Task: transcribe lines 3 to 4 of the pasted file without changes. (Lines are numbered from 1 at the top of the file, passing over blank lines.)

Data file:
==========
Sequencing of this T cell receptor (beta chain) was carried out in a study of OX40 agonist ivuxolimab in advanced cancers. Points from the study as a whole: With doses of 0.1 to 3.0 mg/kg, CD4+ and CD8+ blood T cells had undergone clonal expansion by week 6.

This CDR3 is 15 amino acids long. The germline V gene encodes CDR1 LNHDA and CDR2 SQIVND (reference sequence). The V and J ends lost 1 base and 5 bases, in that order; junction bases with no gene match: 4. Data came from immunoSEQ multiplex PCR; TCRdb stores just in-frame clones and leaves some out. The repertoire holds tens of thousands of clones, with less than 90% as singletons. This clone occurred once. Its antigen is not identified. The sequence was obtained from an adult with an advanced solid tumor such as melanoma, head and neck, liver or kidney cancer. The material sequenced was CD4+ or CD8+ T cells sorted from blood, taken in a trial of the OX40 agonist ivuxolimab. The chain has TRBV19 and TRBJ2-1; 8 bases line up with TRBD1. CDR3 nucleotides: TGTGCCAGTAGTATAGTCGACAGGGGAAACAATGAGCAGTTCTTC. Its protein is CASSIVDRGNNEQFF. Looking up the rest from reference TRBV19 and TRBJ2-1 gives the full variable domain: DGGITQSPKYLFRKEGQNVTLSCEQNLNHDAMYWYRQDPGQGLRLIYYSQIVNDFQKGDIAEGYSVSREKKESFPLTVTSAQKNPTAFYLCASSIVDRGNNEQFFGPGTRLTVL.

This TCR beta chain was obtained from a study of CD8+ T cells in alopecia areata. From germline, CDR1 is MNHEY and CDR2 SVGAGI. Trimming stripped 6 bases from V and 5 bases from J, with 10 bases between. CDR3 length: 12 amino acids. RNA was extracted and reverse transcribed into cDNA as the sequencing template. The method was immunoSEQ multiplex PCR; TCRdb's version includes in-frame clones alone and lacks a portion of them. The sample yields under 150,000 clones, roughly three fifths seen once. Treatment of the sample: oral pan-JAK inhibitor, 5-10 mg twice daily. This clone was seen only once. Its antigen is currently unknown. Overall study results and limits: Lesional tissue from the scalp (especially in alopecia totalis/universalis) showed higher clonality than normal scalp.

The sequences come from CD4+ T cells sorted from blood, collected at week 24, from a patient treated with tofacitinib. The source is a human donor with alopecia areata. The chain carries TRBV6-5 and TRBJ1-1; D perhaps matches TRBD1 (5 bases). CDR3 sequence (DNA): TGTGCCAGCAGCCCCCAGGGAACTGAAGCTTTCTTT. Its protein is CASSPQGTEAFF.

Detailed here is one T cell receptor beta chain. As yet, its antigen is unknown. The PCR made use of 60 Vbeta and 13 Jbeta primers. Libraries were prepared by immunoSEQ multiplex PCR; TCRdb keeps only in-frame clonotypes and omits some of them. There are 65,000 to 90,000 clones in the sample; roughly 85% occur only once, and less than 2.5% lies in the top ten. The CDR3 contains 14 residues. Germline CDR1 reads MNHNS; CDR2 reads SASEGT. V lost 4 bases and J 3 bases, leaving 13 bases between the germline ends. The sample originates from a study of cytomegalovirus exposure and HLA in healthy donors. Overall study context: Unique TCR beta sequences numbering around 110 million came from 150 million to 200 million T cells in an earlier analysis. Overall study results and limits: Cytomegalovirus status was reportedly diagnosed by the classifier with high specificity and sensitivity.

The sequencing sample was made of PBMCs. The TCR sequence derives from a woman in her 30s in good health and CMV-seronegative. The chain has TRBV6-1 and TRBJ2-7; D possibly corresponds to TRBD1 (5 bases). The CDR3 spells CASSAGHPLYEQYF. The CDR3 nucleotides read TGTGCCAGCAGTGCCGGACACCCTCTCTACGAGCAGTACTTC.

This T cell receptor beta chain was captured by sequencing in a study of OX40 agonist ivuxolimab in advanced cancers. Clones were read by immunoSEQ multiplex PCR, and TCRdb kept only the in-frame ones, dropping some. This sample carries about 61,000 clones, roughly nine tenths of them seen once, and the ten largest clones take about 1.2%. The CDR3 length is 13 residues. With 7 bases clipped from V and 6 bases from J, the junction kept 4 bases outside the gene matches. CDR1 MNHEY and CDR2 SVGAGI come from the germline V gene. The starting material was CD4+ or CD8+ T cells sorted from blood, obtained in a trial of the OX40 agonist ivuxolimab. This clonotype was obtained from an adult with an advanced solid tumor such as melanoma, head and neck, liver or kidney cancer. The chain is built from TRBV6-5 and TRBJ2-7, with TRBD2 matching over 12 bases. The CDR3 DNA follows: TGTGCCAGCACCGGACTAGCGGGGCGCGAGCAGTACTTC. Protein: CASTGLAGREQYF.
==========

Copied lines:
This TCR beta chain was obtained from a study of CD8+ T cells in alopecia areata. From germline, CDR1 is MNHEY and CDR2 SVGAGI. Trimming stripped 6 bases from V and 5 bases from J, with 10 bases between. CDR3 length: 12 amino acids. RNA was extracted and reverse transcribed into cDNA as the sequencing template. The method was immunoSEQ multiplex PCR; TCRdb's version includes in-frame clones alone and lacks a portion of them. The sample yields under 150,000 clones, roughly three fifths seen once. Treatment of the sample: oral pan-JAK inhibitor, 5-10 mg twice daily. This clone was seen only once. Its antigen is currently unknown. Overall study results and limits: Lesional tissue from the scalp (especially in alopecia totalis/universalis) showed higher clonality than normal scalp.

The sequences come from CD4+ T cells sorted from blood, collected at week 24, from a patient treated with tofacitinib. The source is a human donor with alopecia areata. The chain carries TRBV6-5 and TRBJ1-1; D perhaps matches TRBD1 (5 bases). CDR3 sequence (DNA): TGTGCCAGCAGCCCCCAGGGAACTGAAGCTTTCTTT. Its protein is CASSPQGTEAFF.